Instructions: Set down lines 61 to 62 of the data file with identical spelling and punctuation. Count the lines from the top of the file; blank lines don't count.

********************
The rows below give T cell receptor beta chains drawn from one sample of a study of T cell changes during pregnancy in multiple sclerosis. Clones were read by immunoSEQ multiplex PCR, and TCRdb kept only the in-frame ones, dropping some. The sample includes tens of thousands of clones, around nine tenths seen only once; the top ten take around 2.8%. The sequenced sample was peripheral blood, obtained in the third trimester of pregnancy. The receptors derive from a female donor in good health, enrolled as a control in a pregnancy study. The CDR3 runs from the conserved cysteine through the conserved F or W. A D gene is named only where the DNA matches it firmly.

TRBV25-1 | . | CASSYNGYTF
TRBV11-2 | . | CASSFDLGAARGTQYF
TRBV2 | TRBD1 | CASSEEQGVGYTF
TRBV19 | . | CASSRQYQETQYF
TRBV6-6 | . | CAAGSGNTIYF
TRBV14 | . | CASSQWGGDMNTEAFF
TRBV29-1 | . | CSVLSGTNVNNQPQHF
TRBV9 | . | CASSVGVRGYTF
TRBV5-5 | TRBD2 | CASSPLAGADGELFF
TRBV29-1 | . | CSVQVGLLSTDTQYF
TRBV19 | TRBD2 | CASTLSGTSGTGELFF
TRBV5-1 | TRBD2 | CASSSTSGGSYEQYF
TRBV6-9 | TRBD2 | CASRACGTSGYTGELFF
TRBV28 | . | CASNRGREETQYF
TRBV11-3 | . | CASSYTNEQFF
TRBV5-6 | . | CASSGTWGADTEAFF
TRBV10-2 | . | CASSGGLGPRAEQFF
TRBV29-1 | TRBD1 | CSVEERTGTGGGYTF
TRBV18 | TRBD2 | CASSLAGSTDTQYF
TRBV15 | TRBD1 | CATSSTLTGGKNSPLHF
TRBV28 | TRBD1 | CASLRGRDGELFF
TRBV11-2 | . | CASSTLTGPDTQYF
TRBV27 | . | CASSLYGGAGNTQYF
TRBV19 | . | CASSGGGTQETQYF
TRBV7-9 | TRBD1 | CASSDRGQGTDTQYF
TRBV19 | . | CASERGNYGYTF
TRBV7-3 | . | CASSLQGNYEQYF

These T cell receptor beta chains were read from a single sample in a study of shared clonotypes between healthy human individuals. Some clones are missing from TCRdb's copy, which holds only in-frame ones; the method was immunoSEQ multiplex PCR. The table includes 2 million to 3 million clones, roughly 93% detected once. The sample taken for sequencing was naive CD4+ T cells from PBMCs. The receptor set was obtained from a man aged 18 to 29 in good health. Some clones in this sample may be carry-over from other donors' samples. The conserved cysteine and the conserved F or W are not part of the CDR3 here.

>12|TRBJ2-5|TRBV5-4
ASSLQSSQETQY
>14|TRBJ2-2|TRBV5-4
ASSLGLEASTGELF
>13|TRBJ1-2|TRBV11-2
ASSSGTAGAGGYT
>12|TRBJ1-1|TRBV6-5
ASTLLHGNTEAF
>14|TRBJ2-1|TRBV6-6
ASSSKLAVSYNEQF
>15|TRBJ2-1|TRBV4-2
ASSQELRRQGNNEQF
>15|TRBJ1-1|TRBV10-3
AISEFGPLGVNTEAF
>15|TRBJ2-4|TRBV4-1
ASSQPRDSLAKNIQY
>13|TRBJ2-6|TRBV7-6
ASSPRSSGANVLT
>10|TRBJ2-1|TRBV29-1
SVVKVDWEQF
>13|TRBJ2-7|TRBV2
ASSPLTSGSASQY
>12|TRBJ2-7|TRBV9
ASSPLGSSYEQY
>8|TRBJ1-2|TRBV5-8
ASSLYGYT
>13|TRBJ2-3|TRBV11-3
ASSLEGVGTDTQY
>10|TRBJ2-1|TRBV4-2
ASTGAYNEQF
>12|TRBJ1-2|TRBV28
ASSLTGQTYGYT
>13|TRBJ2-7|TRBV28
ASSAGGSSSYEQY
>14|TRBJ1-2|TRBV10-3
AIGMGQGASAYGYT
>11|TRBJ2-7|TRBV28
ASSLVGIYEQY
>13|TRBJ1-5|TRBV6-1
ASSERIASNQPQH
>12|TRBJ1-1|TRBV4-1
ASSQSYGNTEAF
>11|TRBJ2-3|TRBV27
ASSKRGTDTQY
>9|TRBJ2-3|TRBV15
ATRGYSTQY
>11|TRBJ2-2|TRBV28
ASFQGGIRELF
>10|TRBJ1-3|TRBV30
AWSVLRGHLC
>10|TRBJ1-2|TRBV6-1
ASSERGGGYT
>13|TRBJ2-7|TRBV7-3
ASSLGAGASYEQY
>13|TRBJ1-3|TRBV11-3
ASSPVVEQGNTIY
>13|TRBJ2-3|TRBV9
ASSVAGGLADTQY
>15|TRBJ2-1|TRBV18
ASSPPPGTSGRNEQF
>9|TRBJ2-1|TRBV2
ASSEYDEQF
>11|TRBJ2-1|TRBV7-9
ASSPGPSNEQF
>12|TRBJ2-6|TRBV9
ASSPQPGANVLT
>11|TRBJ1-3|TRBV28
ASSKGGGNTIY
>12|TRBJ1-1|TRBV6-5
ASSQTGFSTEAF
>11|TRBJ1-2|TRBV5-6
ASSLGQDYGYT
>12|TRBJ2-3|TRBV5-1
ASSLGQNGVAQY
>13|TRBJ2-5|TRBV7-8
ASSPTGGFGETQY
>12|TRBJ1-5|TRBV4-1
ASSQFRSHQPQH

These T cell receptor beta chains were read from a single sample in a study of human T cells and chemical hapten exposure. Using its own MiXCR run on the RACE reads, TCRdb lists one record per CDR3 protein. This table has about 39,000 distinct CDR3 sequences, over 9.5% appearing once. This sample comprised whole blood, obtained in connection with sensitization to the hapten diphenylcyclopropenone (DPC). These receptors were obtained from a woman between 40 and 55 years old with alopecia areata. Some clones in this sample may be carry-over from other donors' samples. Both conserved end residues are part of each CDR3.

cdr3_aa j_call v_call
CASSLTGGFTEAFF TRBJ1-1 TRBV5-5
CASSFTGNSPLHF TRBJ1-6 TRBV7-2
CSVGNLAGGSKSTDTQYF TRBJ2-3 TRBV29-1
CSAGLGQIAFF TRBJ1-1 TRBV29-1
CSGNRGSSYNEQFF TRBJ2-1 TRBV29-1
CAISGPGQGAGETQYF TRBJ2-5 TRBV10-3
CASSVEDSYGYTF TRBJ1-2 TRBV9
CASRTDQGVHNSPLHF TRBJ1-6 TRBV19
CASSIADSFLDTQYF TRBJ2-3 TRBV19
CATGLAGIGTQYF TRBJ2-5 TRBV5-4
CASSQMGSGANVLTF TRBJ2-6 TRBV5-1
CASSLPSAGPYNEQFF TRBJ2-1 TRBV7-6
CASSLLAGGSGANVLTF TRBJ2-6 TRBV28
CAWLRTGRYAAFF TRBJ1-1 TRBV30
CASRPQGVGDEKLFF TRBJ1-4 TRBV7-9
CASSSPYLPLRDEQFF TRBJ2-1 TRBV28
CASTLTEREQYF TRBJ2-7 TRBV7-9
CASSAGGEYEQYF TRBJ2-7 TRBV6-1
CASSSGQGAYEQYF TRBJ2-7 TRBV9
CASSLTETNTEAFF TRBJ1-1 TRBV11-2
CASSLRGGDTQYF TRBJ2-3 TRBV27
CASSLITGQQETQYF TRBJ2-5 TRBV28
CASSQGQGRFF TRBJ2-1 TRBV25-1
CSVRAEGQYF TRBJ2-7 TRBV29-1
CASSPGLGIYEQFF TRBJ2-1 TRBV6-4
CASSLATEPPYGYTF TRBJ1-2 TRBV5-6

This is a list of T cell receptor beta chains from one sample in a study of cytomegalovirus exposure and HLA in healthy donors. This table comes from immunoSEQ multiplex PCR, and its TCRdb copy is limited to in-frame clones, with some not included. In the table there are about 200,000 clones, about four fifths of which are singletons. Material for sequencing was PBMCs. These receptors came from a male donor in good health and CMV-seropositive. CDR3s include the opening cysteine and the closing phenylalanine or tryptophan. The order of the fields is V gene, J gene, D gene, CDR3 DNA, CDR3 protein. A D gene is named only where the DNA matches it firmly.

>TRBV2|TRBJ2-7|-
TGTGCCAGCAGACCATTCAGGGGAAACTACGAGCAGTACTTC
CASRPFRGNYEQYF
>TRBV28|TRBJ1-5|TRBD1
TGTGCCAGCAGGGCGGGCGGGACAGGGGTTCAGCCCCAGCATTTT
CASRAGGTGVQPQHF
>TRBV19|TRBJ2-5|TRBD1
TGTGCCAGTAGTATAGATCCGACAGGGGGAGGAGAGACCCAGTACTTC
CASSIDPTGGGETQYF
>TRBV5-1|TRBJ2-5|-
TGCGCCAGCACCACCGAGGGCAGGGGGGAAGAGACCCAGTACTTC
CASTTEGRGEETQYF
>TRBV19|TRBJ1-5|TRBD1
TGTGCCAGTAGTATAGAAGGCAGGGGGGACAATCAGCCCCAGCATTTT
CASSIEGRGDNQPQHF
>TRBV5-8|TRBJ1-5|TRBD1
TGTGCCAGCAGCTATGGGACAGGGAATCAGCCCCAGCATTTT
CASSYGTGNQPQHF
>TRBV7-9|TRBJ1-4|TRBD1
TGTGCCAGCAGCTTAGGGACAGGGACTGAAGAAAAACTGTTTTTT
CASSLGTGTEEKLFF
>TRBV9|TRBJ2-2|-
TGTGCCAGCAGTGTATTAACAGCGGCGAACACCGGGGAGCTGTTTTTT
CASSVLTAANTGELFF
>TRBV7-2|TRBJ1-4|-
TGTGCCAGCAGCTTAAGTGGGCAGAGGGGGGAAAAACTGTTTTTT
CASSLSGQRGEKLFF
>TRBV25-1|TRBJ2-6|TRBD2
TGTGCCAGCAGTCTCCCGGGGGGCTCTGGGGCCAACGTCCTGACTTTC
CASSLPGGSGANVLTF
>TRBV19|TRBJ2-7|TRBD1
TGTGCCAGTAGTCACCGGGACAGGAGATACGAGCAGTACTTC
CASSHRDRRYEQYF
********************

ASSLTGQTYGYT
>13|TRBJ2-7|TRBV28